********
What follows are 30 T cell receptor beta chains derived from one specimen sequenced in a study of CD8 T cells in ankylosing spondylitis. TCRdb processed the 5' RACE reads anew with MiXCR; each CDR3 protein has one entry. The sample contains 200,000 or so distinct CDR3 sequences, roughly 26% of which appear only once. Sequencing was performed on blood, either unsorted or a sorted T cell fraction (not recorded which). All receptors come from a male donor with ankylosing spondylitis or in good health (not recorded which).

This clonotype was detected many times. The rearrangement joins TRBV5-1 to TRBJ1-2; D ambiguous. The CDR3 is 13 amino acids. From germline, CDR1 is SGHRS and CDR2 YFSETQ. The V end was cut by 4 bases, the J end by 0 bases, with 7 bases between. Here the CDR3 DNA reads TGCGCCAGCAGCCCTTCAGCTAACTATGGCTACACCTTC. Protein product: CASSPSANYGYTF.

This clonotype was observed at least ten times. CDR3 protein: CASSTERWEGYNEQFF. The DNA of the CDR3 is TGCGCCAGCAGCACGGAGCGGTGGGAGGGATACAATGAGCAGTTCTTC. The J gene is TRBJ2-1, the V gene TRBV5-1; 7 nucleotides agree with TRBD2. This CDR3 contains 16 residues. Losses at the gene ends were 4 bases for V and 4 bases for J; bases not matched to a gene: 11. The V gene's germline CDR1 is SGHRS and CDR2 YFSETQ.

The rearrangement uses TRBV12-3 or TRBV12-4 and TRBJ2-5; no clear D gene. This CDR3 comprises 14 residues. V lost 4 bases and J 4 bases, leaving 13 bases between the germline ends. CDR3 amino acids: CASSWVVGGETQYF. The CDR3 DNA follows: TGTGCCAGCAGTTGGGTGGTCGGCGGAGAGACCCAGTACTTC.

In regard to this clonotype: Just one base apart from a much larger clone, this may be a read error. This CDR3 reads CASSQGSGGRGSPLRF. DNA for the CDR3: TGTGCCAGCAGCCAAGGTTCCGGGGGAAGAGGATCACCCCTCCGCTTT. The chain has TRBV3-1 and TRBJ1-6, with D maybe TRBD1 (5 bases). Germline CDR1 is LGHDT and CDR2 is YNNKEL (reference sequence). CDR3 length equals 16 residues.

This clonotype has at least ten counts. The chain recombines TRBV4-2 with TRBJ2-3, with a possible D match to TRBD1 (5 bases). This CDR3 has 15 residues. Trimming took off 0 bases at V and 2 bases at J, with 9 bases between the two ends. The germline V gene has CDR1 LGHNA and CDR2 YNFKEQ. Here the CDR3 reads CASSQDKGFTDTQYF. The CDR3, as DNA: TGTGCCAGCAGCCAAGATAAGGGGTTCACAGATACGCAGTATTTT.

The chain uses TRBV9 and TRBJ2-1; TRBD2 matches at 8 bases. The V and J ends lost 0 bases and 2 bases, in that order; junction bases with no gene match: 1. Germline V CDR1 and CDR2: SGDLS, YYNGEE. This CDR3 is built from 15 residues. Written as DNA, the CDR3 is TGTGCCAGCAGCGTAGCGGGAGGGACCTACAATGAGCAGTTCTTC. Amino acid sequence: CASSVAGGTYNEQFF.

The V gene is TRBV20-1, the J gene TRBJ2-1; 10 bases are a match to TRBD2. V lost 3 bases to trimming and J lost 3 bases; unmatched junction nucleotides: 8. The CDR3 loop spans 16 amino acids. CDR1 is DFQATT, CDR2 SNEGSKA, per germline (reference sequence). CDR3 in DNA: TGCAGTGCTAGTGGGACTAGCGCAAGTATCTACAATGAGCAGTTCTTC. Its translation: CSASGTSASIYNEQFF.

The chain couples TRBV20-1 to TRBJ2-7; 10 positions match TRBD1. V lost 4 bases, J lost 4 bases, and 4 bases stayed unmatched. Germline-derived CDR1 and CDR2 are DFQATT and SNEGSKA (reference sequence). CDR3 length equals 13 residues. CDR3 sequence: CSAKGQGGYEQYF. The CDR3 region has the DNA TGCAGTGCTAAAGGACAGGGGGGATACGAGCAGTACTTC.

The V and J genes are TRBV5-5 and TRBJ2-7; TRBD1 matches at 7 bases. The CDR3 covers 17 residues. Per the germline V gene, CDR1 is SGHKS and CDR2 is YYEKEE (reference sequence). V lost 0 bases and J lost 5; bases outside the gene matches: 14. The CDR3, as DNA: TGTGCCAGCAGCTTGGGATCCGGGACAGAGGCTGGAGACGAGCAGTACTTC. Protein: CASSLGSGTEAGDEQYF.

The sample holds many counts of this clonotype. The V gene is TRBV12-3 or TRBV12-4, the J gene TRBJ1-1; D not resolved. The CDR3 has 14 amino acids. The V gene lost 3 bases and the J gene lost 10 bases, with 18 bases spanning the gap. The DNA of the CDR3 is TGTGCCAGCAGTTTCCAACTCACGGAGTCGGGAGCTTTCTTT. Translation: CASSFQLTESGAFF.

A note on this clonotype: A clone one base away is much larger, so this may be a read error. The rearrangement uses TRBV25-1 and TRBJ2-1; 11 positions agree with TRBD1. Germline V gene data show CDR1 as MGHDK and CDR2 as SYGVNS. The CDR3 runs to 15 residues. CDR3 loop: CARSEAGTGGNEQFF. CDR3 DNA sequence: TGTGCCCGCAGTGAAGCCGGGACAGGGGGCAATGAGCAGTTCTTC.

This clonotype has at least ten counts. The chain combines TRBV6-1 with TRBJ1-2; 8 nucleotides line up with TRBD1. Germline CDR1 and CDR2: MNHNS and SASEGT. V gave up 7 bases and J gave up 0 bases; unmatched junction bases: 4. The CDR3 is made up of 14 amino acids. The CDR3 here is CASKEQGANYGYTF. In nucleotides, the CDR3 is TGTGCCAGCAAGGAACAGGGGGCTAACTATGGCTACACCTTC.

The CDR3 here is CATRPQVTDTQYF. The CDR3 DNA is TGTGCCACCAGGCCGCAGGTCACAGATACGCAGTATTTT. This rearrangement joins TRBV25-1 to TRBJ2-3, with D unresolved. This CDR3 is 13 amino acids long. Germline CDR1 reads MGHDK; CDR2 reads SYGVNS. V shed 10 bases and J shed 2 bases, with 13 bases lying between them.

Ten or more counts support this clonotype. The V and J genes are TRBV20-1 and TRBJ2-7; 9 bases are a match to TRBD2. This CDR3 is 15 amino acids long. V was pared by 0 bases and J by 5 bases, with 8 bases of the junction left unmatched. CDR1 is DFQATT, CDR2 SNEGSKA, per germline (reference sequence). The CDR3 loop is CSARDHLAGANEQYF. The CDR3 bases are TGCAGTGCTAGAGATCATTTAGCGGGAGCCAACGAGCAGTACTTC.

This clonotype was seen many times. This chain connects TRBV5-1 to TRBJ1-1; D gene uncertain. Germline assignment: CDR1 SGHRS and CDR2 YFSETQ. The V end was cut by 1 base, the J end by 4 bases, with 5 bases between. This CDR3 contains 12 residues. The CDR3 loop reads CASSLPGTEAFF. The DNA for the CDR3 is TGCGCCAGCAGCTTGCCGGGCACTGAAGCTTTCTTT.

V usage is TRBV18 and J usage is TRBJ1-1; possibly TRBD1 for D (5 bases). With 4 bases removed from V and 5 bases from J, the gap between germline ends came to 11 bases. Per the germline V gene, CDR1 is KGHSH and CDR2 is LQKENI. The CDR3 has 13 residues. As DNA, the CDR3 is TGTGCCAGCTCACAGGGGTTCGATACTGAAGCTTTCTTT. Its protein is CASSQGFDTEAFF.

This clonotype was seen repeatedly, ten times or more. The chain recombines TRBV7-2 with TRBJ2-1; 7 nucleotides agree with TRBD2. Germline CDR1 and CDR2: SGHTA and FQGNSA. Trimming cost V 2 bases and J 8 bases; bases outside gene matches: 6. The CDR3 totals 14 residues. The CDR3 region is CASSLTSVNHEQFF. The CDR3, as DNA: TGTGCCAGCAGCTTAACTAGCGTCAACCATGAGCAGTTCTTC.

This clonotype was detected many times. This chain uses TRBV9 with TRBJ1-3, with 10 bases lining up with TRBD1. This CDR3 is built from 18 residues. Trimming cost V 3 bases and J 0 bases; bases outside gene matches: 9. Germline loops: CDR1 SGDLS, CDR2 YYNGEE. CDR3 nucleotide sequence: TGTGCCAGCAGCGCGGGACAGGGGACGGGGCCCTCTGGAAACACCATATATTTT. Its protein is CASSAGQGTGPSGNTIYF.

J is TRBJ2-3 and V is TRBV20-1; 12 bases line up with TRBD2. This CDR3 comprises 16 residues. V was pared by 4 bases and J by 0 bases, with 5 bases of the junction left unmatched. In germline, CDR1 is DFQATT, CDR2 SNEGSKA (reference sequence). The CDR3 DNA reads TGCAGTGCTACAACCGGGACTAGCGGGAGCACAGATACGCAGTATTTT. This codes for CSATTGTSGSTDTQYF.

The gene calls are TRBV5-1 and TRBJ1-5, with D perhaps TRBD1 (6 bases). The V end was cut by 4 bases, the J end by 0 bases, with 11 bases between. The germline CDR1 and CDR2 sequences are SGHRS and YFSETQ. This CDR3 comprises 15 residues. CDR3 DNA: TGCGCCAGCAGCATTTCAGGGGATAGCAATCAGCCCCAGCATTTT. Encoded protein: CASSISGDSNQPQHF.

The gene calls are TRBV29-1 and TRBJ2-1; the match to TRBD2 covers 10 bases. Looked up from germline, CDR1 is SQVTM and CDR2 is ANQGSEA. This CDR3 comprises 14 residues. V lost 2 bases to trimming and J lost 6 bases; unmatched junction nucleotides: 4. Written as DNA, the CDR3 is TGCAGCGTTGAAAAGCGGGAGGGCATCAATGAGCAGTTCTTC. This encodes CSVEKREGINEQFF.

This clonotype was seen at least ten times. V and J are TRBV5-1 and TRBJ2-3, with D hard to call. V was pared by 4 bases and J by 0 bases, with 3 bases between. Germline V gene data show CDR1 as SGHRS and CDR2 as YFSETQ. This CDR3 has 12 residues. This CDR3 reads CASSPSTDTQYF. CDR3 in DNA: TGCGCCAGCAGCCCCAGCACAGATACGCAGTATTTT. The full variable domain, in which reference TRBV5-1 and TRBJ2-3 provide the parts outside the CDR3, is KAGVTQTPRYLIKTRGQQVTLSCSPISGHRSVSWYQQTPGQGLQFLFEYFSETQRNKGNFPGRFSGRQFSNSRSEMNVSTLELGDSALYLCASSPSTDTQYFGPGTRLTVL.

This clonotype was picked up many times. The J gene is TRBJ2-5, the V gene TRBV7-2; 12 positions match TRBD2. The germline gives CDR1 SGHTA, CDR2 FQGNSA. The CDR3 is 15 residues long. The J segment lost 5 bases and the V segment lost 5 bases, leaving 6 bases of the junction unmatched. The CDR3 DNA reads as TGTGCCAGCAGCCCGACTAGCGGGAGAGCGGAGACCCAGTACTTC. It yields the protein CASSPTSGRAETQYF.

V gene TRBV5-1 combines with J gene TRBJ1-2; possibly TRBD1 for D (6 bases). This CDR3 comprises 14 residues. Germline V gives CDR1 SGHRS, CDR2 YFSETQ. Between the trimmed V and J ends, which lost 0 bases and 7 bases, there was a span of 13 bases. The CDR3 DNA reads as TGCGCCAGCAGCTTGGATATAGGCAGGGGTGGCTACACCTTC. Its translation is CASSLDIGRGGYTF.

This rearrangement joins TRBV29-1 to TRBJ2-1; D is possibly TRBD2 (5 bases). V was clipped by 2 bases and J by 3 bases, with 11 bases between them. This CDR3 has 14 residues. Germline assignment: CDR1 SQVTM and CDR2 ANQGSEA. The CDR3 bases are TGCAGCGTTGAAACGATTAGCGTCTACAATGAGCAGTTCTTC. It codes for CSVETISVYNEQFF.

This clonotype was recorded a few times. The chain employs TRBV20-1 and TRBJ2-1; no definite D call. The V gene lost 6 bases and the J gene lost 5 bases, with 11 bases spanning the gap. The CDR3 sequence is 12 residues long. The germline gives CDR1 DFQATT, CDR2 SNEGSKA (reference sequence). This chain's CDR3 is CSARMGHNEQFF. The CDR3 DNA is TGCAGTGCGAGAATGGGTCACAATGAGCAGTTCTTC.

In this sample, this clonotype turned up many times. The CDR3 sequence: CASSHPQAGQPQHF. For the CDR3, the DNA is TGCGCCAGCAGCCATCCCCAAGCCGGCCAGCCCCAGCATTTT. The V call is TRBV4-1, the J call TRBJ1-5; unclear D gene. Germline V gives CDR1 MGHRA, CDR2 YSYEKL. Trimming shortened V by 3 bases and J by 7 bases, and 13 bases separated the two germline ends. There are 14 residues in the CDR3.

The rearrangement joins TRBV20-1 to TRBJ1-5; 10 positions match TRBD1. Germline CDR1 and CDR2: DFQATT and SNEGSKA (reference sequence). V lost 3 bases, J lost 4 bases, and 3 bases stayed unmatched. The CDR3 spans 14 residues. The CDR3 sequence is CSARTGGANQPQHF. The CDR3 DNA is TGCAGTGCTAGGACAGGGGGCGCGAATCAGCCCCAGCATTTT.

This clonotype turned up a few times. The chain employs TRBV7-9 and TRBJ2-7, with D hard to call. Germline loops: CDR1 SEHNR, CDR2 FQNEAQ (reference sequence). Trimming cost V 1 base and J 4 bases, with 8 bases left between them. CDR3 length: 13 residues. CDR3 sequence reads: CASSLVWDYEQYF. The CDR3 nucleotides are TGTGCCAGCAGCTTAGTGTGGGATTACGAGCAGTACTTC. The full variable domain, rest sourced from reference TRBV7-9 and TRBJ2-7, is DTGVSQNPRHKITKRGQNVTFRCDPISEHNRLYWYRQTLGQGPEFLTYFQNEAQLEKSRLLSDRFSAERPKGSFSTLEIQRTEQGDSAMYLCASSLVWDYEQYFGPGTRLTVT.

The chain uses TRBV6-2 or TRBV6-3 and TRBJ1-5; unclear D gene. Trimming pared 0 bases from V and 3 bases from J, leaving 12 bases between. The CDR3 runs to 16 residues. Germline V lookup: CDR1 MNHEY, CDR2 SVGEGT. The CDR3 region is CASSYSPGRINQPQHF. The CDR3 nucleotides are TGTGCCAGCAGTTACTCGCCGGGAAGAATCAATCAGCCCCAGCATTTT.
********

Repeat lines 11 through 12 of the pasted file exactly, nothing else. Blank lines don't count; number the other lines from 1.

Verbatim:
The sample holds many counts of this clonotype. The V gene is TRBV12-3 or TRBV12-4, the J gene TRBJ1-1; D not resolved. The CDR3 has 14 amino acids. The V gene lost 3 bases and the J gene lost 10 bases, with 18 bases spanning the gap. The DNA of the CDR3 is TGTGCCAGCAGTTTCCAACTCACGGAGTCGGGAGCTTTCTTT. Translation: CASSFQLTESGAFF.

A note on this clonotype: A clone one base away is much larger, so this may be a read error. The rearrangement uses TRBV25-1 and TRBJ2-1; 11 positions agree with TRBD1. Germline V gene data show CDR1 as MGHDK and CDR2 as SYGVNS. The CDR3 runs to 15 residues. CDR3 loop: CARSEAGTGGNEQFF. CDR3 DNA sequence: TGTGCCCGCAGTGAAGCCGGGACAGGGGGCAATGAGCAGTTCTTC.